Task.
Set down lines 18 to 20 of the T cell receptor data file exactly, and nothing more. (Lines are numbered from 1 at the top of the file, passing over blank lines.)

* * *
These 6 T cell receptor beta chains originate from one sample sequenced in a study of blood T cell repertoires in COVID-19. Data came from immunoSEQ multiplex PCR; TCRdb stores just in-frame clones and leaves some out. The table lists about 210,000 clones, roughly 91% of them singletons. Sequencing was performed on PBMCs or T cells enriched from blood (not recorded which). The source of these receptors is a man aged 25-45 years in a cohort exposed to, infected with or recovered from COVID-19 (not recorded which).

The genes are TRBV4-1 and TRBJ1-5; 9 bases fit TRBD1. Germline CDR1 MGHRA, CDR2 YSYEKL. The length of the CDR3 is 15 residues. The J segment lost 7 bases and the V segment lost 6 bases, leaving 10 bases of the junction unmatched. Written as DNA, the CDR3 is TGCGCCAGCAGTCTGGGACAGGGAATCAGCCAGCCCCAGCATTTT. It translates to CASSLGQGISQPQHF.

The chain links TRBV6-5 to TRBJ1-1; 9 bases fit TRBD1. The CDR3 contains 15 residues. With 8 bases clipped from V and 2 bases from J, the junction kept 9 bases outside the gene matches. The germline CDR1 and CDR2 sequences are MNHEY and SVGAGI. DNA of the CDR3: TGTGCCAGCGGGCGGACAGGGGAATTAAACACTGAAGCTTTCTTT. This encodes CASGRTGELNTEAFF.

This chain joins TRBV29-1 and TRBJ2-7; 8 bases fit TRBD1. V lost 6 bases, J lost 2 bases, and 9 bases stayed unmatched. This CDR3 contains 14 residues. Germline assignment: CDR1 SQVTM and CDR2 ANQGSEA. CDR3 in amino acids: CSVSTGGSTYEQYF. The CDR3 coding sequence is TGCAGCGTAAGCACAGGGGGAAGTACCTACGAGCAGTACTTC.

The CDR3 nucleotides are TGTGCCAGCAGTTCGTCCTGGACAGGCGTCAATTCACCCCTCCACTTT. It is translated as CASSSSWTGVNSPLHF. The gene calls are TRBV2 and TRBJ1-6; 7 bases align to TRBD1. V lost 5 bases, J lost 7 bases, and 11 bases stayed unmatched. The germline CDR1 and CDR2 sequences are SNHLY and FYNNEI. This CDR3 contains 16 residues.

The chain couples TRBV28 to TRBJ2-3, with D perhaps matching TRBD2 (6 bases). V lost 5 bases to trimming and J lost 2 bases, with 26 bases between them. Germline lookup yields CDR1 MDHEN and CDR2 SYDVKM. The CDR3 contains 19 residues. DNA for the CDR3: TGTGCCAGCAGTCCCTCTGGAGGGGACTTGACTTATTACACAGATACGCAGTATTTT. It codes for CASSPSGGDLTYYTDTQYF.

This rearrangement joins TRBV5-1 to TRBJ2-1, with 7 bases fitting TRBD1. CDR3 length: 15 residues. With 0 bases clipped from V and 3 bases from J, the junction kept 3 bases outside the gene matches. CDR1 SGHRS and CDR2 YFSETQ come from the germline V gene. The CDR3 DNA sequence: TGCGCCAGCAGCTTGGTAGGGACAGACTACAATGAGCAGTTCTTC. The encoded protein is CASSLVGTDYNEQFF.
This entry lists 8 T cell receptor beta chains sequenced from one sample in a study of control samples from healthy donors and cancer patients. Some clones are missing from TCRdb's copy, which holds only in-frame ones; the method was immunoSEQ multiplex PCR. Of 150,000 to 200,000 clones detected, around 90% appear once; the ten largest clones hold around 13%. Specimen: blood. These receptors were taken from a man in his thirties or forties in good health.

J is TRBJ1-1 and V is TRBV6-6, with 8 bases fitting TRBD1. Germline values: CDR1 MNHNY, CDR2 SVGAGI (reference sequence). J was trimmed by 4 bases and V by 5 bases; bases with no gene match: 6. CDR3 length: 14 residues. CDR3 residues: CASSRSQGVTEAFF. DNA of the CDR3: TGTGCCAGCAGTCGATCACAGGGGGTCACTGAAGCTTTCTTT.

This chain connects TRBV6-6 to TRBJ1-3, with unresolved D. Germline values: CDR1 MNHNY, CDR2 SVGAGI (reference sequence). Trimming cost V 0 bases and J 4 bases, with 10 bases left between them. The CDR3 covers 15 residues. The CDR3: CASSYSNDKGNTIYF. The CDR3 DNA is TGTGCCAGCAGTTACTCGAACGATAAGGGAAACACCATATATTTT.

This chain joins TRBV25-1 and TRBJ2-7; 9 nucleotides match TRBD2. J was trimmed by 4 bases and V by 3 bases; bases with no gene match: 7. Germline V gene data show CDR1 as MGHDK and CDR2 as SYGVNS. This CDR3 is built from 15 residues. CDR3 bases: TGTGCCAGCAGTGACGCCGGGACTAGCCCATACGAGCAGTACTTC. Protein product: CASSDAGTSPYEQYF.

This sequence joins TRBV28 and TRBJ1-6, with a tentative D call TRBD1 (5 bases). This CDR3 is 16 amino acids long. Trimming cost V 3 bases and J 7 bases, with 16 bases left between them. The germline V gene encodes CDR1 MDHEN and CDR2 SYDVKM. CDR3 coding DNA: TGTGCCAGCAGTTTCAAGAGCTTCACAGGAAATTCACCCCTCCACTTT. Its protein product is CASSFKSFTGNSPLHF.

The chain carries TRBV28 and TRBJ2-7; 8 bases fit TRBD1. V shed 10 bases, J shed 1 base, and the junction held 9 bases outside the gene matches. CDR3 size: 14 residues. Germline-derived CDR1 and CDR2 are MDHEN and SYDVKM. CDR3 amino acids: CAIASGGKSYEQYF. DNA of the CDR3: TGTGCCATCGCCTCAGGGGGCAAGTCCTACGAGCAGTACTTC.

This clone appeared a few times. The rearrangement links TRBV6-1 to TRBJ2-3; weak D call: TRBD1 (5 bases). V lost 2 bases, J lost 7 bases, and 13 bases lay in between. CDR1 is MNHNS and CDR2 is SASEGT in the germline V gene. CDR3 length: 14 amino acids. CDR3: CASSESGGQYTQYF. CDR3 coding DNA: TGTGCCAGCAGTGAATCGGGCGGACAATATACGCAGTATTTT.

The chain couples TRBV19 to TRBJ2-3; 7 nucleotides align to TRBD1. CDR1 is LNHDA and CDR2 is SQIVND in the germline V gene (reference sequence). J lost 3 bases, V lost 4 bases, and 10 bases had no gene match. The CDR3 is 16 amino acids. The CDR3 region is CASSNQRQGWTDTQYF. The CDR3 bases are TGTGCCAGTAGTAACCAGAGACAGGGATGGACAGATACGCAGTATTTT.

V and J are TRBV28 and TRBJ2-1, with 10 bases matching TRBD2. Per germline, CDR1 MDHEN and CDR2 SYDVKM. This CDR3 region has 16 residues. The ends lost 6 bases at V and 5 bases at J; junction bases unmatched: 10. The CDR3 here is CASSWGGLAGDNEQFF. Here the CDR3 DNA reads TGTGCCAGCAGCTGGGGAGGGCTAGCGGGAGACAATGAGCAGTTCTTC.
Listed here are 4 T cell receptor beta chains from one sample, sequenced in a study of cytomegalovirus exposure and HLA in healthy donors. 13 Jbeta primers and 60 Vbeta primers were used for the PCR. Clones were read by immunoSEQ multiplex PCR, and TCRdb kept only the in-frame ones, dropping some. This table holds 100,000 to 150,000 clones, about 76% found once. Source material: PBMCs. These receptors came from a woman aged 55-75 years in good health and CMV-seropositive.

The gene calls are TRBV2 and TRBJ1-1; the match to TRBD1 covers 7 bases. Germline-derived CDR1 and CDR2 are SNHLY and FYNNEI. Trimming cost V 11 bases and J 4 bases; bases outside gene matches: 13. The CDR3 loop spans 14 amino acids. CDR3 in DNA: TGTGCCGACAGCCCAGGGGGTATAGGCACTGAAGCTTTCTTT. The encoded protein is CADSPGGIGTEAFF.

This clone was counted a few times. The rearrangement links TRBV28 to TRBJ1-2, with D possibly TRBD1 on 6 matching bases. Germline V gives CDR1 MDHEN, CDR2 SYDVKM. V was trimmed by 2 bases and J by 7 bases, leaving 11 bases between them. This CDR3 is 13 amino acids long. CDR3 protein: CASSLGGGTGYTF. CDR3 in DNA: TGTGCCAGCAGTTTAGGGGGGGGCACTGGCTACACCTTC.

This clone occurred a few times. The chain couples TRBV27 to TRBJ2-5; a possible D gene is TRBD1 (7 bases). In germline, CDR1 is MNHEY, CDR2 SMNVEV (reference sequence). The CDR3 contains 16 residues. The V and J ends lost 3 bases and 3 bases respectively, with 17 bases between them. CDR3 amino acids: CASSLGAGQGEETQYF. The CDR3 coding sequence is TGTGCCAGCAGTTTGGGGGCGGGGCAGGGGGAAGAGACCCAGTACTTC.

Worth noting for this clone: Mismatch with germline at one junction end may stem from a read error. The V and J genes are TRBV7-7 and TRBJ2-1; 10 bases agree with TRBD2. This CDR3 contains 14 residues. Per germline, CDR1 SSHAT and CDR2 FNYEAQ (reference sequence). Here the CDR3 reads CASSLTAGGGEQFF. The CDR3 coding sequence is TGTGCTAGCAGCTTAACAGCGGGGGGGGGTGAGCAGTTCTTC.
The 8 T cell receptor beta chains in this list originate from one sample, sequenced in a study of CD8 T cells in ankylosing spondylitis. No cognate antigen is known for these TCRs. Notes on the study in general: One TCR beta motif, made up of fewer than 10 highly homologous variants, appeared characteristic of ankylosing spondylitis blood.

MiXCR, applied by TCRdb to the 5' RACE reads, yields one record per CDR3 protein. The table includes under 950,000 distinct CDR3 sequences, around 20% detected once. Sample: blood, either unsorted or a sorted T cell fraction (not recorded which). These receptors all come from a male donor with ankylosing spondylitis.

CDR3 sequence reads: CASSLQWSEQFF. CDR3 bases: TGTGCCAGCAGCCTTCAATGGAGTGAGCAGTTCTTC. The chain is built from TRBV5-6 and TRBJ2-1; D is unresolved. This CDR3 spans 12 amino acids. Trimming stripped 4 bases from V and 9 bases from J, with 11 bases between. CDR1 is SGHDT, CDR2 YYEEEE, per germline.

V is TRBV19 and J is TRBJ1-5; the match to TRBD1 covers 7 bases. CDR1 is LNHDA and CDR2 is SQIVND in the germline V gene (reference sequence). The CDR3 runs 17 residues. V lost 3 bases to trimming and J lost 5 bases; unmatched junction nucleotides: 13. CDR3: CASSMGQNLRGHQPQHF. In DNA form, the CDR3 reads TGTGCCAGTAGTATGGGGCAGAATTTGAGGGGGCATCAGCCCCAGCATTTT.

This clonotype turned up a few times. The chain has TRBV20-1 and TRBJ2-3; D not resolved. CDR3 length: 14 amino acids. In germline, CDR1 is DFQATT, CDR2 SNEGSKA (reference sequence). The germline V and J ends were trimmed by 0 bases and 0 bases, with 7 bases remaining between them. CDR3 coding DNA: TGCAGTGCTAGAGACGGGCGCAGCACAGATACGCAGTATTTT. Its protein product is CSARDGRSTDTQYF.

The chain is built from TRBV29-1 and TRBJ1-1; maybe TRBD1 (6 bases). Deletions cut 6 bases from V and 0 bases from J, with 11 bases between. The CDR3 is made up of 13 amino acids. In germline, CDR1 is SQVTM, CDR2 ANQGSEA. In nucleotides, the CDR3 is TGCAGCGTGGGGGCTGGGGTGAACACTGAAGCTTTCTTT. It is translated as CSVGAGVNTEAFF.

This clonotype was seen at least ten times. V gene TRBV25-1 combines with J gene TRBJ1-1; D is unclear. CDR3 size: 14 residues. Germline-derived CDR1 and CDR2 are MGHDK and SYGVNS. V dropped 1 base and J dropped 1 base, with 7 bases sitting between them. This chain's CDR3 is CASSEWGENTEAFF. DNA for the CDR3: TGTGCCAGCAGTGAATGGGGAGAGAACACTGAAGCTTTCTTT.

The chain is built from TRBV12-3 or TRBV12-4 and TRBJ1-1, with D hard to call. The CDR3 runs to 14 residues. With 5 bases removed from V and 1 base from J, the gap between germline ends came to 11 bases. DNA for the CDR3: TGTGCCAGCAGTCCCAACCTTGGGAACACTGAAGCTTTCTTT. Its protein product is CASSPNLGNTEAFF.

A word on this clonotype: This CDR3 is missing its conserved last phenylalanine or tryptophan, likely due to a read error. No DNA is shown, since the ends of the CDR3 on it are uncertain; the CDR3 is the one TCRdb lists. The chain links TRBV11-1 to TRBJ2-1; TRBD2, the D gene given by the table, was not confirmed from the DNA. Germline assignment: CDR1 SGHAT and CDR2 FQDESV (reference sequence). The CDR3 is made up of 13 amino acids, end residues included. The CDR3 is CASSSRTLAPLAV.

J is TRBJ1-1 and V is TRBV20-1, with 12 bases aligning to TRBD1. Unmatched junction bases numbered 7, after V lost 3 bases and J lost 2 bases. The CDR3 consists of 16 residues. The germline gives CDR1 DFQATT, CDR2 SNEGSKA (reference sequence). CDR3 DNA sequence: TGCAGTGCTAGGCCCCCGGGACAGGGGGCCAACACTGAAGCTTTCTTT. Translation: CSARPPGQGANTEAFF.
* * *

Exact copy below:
The gene calls are TRBV2 and TRBJ1-1; the match to TRBD1 covers 7 bases. Germline-derived CDR1 and CDR2 are SNHLY and FYNNEI. Trimming cost V 11 bases and J 4 bases; bases outside gene matches: 13. The CDR3 loop spans 14 amino acids. CDR3 in DNA: TGTGCCGACAGCCCAGGGGGTATAGGCACTGAAGCTTTCTTT. The encoded protein is CADSPGGIGTEAFF.

This clone was counted a few times. The rearrangement links TRBV28 to TRBJ1-2, with D possibly TRBD1 on 6 matching bases. Germline V gives CDR1 MDHEN, CDR2 SYDVKM. V was trimmed by 2 bases and J by 7 bases, leaving 11 bases between them. This CDR3 is 13 amino acids long. CDR3 protein: CASSLGGGTGYTF. CDR3 in DNA: TGTGCCAGCAGTTTAGGGGGGGGCACTGGCTACACCTTC.

This clone occurred a few times. The chain couples TRBV27 to TRBJ2-5; a possible D gene is TRBD1 (7 bases). In germline, CDR1 is MNHEY, CDR2 SMNVEV (reference sequence). The CDR3 contains 16 residues. The V and J ends lost 3 bases and 3 bases respectively, with 17 bases between them. CDR3 amino acids: CASSLGAGQGEETQYF. The CDR3 coding sequence is TGTGCCAGCAGTTTGGGGGCGGGGCAGGGGGAAGAGACCCAGTACTTC.